I don’t think presidential elections usually affect the workplace much. Sure, everyone gets excited in the ramp-up to a big election, but then it’s over and it’s back to business.
But this time could be different. Both candidates have done things that would not be tolerated in most workplaces.
On the Democratic side, we have a candidate who, at best, didn’t follow IT security procedures. In a low-level employee that might not be too big a deal, but a senior corporate executive who presided over a big security breech would be in trouble (just ask the ex-CEO of Target). You would assume that the same would go for a Secretary of State who was privy to some of the biggest secrets in the world – not to mention one who has conceded that her setup was a mistake.
Then there’s the Republican candidate. His language and verbal tactics would definitely be forbidden in any workplace I’m aware of. HR professionals would likely compare his refusal to release tax documents to a corporate executive candidate’s refusal to supply a reference or a resume to a prospective employer, causing the person to be rejected. But if he did get hired somehow, personal attacks and name-calling would soon get him fired.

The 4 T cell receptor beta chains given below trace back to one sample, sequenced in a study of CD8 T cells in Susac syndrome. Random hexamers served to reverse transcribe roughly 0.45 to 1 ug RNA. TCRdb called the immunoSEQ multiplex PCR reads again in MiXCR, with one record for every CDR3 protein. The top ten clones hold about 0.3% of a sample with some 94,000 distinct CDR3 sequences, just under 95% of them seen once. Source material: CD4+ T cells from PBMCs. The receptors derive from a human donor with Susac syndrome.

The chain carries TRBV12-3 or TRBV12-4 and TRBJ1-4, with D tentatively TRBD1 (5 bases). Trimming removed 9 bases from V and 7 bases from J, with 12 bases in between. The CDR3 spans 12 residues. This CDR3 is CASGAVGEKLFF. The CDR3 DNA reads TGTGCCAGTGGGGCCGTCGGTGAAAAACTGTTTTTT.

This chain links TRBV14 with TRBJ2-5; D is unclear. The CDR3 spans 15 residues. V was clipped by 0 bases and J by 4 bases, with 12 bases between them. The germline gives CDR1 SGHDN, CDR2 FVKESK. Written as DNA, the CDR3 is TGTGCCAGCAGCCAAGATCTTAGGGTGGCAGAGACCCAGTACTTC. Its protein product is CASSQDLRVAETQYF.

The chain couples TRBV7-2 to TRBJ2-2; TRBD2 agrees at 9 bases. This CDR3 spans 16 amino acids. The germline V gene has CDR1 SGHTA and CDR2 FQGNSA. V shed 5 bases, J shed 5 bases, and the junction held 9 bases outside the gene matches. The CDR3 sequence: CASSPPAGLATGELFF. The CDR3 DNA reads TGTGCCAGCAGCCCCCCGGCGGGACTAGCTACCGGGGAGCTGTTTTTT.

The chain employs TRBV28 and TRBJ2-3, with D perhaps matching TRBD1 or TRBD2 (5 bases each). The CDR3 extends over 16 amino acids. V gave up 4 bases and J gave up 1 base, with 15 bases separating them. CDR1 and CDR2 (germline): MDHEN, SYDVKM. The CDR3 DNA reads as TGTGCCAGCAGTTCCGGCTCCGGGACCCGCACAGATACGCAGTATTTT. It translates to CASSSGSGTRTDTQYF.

So what’s a manager supposed to do when confronted with this type of behavior in the workplace? Should the borders of acceptable workplace behavior be widened to accommodate this new reality? Can an employee who goes against company policies claim in defense that it’s okay because the President does it?
Probably not…yet. But our culture can be changed by the actions of our public figures, sports figures, elected officials and movie stars. Unfortunately, celebrities get a lot more press than the teachers, scientists, engineers and line workers who know how to act in public. Pubic figures’ poor behavior slowly, inexorably seeps into the public mindset and can change our rules of morality and behavior inch by inch.
We and our employees (not to mention our kids) are exposed to a constant chipping away of our historic values, both by the behavior itself and the 24/7 analysis of it on the cable news shows. It’s my hope that the next generations of political leaders are seeing what’s happening and will enforce change before we become a dystopian nation of insulting, law-ignoring citizens.